61 Degrees in Winner & Chamberlin, SD Tuesday!
Downslope winds pushing milder Pacific air eastward
48 degrees NAM model forecast high temps for MSP Airport Thursday
Great snow eater:
They call it the "Chinook." Roughly translated I'm told it means "Great snow eater."
There are many regional names for downslope winds of the world. It's Foehn in the Alps, Bergwind in South Africa etc.
Regardless of what you call it, the effect is the same. Air warms adiabatically as it descends down the lee side of mountain ranges. The warm dry gusty winds raise temperatures rapidly, and melt snow at a rapid pace.
Temps topped out above 60 degrees in central South Dakota Tuesday.
Minnesota lies too far away from the Rockies to get a true Chinook, but we do feel the effects of Chinook modified Pacific air masses as they push east.
Look for temps to push 40 Wednesday, then surge into the 40s and perhaps even 50s in parts of Minnesota Thursday as snow cover dwindles.
What a crazy winter.
Ice still dicey:
Our flash freeze the past two days has helped firm up some ice on Minnesota lakes somewhat, but I wouldn't call it totally safe just yet.
High winds have shifted ice around again on the big lakes like Mille Lacs. Calmer air Monday night may have helped freeze some spots, but there were still huge cracks on Mille Lacs as of Monday.
NASA MODIS Terra images from mnlakecams.com (click to enlarge)
The Minnesota DNR is still advising extreme caution on Minnesota lakes.
DNR ALERT - Warm temps this week create unreliable ice in southern MN
(Released January 3, 2012)
"Forecasted temperatures in the 40s across southern Minnesota this week add yet another reason to be careful if heading out on the ice, according to the Minnesota Department of Natural Resources (DNR).
"Ice thickness guidelines become unreliable once the temp gets above 32 degrees," according to Lt. Cory Palmer, enforcement supervisor for the DNR. "Snowmobiles, ATVs and other vehicles should stay off the ice until temps drop below 32 degrees for at least 24 hours."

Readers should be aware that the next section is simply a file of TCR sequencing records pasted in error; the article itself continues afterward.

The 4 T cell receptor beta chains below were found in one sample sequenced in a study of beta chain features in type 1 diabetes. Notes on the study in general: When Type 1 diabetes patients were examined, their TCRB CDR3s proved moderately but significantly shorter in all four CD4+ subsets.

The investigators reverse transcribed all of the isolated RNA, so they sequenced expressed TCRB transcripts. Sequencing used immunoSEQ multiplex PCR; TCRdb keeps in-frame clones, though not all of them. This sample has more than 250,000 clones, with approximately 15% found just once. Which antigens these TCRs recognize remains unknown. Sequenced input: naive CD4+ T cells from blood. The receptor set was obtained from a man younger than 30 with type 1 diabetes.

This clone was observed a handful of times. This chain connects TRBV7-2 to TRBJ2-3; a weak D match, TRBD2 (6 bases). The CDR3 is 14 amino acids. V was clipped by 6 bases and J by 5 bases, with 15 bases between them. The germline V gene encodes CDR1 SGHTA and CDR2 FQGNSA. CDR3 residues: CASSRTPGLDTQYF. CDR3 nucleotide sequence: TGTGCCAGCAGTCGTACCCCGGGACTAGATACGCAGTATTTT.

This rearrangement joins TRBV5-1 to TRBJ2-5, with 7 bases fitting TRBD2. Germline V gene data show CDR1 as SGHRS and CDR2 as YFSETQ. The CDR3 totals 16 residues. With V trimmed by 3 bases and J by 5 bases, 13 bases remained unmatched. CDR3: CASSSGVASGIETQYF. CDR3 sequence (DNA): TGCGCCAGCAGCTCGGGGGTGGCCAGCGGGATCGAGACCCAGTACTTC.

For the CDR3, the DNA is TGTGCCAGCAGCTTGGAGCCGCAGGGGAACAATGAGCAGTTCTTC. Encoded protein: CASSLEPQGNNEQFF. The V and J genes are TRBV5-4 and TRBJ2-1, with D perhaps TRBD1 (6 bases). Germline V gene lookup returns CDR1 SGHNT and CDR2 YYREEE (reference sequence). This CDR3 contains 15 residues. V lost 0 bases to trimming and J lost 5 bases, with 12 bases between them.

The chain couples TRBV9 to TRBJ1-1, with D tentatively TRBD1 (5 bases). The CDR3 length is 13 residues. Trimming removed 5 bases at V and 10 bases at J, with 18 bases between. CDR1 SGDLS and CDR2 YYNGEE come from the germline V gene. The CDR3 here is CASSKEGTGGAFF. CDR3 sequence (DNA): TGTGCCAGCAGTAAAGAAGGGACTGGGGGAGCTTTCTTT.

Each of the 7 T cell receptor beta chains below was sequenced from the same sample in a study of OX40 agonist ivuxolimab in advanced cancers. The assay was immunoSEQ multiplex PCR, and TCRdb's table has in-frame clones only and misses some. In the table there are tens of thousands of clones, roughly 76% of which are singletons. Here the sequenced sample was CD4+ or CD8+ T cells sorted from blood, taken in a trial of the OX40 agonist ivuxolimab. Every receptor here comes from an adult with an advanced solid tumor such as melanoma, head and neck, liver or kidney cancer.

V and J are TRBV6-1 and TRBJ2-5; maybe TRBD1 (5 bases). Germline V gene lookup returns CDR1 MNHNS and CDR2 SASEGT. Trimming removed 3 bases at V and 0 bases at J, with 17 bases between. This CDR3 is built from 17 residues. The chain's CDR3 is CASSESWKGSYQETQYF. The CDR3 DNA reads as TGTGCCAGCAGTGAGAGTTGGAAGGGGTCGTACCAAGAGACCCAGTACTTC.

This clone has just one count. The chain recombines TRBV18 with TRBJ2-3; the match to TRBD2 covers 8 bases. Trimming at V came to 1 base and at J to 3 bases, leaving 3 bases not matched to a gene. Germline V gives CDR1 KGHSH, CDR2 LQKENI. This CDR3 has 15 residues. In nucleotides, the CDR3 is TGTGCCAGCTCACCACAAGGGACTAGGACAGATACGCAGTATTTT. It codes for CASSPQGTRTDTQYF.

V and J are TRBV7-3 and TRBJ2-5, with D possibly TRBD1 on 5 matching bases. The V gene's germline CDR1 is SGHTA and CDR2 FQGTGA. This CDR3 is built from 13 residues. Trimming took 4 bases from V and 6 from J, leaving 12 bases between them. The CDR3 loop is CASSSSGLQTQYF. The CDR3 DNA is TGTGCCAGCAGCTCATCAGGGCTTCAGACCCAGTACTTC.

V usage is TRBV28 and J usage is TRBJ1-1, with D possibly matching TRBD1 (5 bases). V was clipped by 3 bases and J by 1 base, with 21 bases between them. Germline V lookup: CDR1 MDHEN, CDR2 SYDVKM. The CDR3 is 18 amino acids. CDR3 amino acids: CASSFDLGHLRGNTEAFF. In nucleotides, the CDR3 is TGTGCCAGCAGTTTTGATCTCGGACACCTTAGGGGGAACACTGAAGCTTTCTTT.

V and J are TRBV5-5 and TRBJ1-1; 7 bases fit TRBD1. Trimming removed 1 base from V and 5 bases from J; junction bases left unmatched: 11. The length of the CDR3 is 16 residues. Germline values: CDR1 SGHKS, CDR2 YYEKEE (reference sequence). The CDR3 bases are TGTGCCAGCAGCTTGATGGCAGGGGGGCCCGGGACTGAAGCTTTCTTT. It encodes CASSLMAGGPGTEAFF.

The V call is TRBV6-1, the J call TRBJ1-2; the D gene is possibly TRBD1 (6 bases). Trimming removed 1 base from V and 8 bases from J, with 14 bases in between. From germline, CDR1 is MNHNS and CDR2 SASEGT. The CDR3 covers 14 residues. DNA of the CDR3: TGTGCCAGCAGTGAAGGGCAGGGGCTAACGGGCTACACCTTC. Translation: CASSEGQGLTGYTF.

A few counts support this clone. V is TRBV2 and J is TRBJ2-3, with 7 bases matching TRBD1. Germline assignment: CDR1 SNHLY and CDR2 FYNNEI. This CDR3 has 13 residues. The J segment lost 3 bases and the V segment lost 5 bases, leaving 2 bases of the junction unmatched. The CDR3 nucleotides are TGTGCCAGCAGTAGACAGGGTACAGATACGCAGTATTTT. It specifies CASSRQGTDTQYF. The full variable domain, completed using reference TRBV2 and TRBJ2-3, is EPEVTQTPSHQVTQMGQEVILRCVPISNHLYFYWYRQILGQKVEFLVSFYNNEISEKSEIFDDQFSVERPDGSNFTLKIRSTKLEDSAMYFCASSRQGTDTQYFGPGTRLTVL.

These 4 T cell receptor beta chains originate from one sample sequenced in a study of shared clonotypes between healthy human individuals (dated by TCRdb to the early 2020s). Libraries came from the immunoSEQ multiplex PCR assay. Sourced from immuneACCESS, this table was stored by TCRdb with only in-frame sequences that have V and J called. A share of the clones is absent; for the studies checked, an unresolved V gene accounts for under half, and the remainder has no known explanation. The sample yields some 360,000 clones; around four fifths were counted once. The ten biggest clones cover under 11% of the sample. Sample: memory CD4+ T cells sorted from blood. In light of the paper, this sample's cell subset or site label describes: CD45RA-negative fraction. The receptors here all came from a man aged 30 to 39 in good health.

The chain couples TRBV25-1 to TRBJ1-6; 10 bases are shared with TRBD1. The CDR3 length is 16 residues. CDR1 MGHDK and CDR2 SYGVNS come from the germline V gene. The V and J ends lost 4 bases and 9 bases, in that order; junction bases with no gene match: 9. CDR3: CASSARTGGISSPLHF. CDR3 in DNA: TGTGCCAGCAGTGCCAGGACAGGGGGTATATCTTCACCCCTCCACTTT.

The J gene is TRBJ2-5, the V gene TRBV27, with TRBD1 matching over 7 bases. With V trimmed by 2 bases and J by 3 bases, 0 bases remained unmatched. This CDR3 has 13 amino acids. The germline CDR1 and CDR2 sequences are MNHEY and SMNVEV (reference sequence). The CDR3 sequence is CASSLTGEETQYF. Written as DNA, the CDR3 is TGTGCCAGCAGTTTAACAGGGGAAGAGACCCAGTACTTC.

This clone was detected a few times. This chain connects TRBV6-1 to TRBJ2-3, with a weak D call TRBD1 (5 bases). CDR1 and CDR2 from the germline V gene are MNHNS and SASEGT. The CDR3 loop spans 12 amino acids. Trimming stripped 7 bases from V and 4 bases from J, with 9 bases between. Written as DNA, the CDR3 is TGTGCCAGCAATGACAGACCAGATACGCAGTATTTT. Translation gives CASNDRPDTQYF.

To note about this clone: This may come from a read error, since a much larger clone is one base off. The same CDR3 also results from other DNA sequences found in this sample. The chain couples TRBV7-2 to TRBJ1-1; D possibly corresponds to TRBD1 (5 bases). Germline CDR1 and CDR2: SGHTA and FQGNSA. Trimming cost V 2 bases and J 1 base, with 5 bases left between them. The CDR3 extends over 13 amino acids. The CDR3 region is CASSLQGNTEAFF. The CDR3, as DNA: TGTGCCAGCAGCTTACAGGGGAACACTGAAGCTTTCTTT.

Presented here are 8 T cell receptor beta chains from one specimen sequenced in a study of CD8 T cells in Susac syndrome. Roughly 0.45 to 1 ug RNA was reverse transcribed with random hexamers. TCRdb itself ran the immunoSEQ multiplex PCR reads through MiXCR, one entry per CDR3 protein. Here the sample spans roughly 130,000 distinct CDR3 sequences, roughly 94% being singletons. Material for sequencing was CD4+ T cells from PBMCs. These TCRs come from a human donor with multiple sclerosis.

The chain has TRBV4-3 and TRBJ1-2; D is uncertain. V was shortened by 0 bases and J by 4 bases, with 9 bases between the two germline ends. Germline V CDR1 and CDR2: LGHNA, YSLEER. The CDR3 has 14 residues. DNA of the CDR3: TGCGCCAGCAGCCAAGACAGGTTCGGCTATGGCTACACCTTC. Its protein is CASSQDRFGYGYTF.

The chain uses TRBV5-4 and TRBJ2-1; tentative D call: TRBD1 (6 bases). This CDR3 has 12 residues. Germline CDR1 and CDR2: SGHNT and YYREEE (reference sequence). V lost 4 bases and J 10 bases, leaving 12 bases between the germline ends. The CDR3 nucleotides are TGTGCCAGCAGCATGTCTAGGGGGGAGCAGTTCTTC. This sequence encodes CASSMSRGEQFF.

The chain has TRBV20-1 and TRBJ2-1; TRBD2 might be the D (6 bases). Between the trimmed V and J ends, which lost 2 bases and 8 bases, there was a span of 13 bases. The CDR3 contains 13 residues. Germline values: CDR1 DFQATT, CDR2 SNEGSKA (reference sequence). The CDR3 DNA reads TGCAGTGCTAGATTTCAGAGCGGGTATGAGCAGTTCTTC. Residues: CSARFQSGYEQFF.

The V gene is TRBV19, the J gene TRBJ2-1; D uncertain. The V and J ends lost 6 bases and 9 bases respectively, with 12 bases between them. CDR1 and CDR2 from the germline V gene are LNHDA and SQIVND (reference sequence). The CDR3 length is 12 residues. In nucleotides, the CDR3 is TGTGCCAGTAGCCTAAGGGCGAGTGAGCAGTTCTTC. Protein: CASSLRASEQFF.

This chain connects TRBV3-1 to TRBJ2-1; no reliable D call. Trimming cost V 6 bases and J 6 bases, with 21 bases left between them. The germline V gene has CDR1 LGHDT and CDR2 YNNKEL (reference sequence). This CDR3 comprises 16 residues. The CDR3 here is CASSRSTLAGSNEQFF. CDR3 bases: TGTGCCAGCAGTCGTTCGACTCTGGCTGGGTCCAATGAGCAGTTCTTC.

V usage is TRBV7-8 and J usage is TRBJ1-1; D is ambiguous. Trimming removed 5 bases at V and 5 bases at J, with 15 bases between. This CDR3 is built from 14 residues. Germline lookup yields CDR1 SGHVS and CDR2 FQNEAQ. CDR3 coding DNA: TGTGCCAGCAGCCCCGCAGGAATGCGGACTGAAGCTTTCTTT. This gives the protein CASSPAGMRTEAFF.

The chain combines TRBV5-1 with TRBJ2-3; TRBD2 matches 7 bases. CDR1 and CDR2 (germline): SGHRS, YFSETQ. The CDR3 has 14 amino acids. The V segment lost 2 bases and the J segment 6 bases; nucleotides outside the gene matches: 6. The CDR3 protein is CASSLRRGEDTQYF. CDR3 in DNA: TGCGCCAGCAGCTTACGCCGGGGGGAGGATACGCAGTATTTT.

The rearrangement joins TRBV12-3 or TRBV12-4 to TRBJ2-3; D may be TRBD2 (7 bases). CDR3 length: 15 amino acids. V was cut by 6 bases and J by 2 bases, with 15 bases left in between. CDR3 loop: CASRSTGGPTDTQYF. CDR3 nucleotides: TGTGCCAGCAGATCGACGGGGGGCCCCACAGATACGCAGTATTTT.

Even if the ice seems thick enough, temperature and other factors such as currents, wind, water chemistry and wildlife can impact the relative safeness of ice.
According to Lt. Palmer, last week in Kandiyohi County alone, three ATVs went through the ice. He stresses that there is no such thing as 100 percent safe ice.
Lt. Palmer suggests contacting a local bait shop or resort for ice reports on a specific lake and frequently checking ice thickness with an ice auger, ice chisel or even a cordless drill with a long wood auger bit."
Stay safe out there as temps warm again this week!
Since this winter has been warmer with less precipitation than average, is there reason to believe that spring and summer will be hotter with less precipitation than average? What is the typical trend?
Believe it or not, there is little or no correlation between winter and the following summer season.
Odd, but true when you look back at the records. It's anybody's guess at this point!